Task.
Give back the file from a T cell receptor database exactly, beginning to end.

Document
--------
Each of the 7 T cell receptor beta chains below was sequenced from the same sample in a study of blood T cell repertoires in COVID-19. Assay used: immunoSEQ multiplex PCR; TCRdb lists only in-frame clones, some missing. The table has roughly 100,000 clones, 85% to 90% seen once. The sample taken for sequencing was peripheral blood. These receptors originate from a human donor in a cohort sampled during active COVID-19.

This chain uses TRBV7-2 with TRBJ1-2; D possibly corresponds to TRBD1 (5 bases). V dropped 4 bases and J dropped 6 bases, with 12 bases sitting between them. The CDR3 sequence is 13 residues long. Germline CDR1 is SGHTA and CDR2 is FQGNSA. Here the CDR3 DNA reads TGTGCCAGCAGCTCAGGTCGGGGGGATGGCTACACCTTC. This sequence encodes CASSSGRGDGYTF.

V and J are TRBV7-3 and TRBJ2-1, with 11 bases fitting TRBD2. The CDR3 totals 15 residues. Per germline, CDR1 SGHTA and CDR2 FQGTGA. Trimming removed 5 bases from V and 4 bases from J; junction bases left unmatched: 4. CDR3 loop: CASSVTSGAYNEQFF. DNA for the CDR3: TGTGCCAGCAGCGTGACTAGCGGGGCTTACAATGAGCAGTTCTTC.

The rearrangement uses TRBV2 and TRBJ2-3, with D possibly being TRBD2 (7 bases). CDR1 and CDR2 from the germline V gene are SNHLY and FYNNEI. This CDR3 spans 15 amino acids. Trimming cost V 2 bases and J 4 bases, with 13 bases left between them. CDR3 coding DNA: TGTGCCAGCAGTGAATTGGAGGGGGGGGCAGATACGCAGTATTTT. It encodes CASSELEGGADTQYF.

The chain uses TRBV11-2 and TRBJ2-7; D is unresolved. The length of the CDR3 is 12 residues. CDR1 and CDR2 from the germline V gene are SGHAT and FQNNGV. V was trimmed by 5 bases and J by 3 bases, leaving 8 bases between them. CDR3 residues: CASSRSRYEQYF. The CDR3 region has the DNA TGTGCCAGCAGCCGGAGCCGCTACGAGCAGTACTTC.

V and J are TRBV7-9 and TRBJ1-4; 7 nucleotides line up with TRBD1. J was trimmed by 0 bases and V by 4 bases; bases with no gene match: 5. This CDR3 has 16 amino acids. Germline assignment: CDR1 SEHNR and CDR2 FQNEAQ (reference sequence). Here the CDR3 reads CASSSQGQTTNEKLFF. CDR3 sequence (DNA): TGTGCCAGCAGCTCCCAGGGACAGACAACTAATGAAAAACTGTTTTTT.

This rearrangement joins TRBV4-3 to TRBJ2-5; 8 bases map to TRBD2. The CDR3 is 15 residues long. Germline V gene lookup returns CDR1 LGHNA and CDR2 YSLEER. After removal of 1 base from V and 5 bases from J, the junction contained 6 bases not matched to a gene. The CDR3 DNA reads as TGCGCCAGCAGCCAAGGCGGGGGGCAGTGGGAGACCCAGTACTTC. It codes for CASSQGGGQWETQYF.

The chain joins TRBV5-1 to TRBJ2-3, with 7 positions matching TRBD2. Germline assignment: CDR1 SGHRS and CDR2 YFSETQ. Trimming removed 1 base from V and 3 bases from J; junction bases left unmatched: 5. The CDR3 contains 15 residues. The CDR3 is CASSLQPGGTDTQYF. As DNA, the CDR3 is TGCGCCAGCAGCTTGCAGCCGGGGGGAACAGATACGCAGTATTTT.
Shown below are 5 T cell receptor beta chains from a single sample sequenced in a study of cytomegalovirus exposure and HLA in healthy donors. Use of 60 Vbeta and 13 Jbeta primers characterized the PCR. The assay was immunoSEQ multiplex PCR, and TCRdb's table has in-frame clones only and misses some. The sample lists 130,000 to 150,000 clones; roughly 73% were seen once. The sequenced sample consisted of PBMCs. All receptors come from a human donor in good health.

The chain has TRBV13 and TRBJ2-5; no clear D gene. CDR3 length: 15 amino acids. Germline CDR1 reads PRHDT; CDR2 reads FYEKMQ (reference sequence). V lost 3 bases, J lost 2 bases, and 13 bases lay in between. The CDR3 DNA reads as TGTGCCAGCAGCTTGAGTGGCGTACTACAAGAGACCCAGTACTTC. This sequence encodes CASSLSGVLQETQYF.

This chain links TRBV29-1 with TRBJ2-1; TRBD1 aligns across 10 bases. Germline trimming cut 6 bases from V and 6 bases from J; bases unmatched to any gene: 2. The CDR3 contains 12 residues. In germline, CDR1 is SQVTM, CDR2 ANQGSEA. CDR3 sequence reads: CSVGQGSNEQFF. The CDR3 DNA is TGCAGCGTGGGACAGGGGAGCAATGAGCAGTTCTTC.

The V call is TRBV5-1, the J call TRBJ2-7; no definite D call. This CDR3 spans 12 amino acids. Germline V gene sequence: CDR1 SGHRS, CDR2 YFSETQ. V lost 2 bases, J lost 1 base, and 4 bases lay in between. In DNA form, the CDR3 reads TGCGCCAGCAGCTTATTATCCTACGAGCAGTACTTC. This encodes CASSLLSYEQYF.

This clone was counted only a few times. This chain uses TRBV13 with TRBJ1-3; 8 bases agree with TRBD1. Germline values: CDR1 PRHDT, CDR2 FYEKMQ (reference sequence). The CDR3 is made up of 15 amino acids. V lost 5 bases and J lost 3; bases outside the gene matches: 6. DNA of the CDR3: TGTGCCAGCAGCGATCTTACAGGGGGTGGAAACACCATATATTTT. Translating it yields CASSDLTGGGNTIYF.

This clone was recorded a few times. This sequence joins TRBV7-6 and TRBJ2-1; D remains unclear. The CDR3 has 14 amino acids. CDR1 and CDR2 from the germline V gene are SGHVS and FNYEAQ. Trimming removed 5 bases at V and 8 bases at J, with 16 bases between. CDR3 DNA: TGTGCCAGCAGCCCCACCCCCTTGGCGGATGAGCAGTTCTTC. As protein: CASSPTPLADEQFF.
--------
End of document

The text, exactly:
Each of the 7 T cell receptor beta chains below was sequenced from the same sample in a study of blood T cell repertoires in COVID-19. Assay used: immunoSEQ multiplex PCR; TCRdb lists only in-frame clones, some missing. The table has roughly 100,000 clones, 85% to 90% seen once. The sample taken for sequencing was peripheral blood. These receptors originate from a human donor in a cohort sampled during active COVID-19.

This chain uses TRBV7-2 with TRBJ1-2; D possibly corresponds to TRBD1 (5 bases). V dropped 4 bases and J dropped 6 bases, with 12 bases sitting between them. The CDR3 sequence is 13 residues long. Germline CDR1 is SGHTA and CDR2 is FQGNSA. Here the CDR3 DNA reads TGTGCCAGCAGCTCAGGTCGGGGGGATGGCTACACCTTC. This sequence encodes CASSSGRGDGYTF.

V and J are TRBV7-3 and TRBJ2-1, with 11 bases fitting TRBD2. The CDR3 totals 15 residues. Per germline, CDR1 SGHTA and CDR2 FQGTGA. Trimming removed 5 bases from V and 4 bases from J; junction bases left unmatched: 4. CDR3 loop: CASSVTSGAYNEQFF. DNA for the CDR3: TGTGCCAGCAGCGTGACTAGCGGGGCTTACAATGAGCAGTTCTTC.

The rearrangement uses TRBV2 and TRBJ2-3, with D possibly being TRBD2 (7 bases). CDR1 and CDR2 from the germline V gene are SNHLY and FYNNEI. This CDR3 spans 15 amino acids. Trimming cost V 2 bases and J 4 bases, with 13 bases left between them. CDR3 coding DNA: TGTGCCAGCAGTGAATTGGAGGGGGGGGCAGATACGCAGTATTTT. It encodes CASSELEGGADTQYF.

The chain uses TRBV11-2 and TRBJ2-7; D is unresolved. The length of the CDR3 is 12 residues. CDR1 and CDR2 from the germline V gene are SGHAT and FQNNGV. V was trimmed by 5 bases and J by 3 bases, leaving 8 bases between them. CDR3 residues: CASSRSRYEQYF. The CDR3 region has the DNA TGTGCCAGCAGCCGGAGCCGCTACGAGCAGTACTTC.

V and J are TRBV7-9 and TRBJ1-4; 7 nucleotides line up with TRBD1. J was trimmed by 0 bases and V by 4 bases; bases with no gene match: 5. This CDR3 has 16 amino acids. Germline assignment: CDR1 SEHNR and CDR2 FQNEAQ (reference sequence). Here the CDR3 reads CASSSQGQTTNEKLFF. CDR3 sequence (DNA): TGTGCCAGCAGCTCCCAGGGACAGACAACTAATGAAAAACTGTTTTTT.

This rearrangement joins TRBV4-3 to TRBJ2-5; 8 bases map to TRBD2. The CDR3 is 15 residues long. Germline V gene lookup returns CDR1 LGHNA and CDR2 YSLEER. After removal of 1 base from V and 5 bases from J, the junction contained 6 bases not matched to a gene. The CDR3 DNA reads as TGCGCCAGCAGCCAAGGCGGGGGGCAGTGGGAGACCCAGTACTTC. It codes for CASSQGGGQWETQYF.

The chain joins TRBV5-1 to TRBJ2-3, with 7 positions matching TRBD2. Germline assignment: CDR1 SGHRS and CDR2 YFSETQ. Trimming removed 1 base from V and 3 bases from J; junction bases left unmatched: 5. The CDR3 contains 15 residues. The CDR3 is CASSLQPGGTDTQYF. As DNA, the CDR3 is TGCGCCAGCAGCTTGCAGCCGGGGGGAACAGATACGCAGTATTTT.
Shown below are 5 T cell receptor beta chains from a single sample sequenced in a study of cytomegalovirus exposure and HLA in healthy donors. Use of 60 Vbeta and 13 Jbeta primers characterized the PCR. The assay was immunoSEQ multiplex PCR, and TCRdb's table has in-frame clones only and misses some. The sample lists 130,000 to 150,000 clones; roughly 73% were seen once. The sequenced sample consisted of PBMCs. All receptors come from a human donor in good health.

The chain has TRBV13 and TRBJ2-5; no clear D gene. CDR3 length: 15 amino acids. Germline CDR1 reads PRHDT; CDR2 reads FYEKMQ (reference sequence). V lost 3 bases, J lost 2 bases, and 13 bases lay in between. The CDR3 DNA reads as TGTGCCAGCAGCTTGAGTGGCGTACTACAAGAGACCCAGTACTTC. This sequence encodes CASSLSGVLQETQYF.

This chain links TRBV29-1 with TRBJ2-1; TRBD1 aligns across 10 bases. Germline trimming cut 6 bases from V and 6 bases from J; bases unmatched to any gene: 2. The CDR3 contains 12 residues. In germline, CDR1 is SQVTM, CDR2 ANQGSEA. CDR3 sequence reads: CSVGQGSNEQFF. The CDR3 DNA is TGCAGCGTGGGACAGGGGAGCAATGAGCAGTTCTTC.

The V call is TRBV5-1, the J call TRBJ2-7; no definite D call. This CDR3 spans 12 amino acids. Germline V gene sequence: CDR1 SGHRS, CDR2 YFSETQ. V lost 2 bases, J lost 1 base, and 4 bases lay in between. In DNA form, the CDR3 reads TGCGCCAGCAGCTTATTATCCTACGAGCAGTACTTC. This encodes CASSLLSYEQYF.

This clone was counted only a few times. This chain uses TRBV13 with TRBJ1-3; 8 bases agree with TRBD1. Germline values: CDR1 PRHDT, CDR2 FYEKMQ (reference sequence). The CDR3 is made up of 15 amino acids. V lost 5 bases and J lost 3; bases outside the gene matches: 6. DNA of the CDR3: TGTGCCAGCAGCGATCTTACAGGGGGTGGAAACACCATATATTTT. Translating it yields CASSDLTGGGNTIYF.

This clone was recorded a few times. This sequence joins TRBV7-6 and TRBJ2-1; D remains unclear. The CDR3 has 14 amino acids. CDR1 and CDR2 from the germline V gene are SGHVS and FNYEAQ. Trimming removed 5 bases at V and 8 bases at J, with 16 bases between. CDR3 DNA: TGTGCCAGCAGCCCCACCCCCTTGGCGGATGAGCAGTTCTTC. As protein: CASSPTPLADEQFF.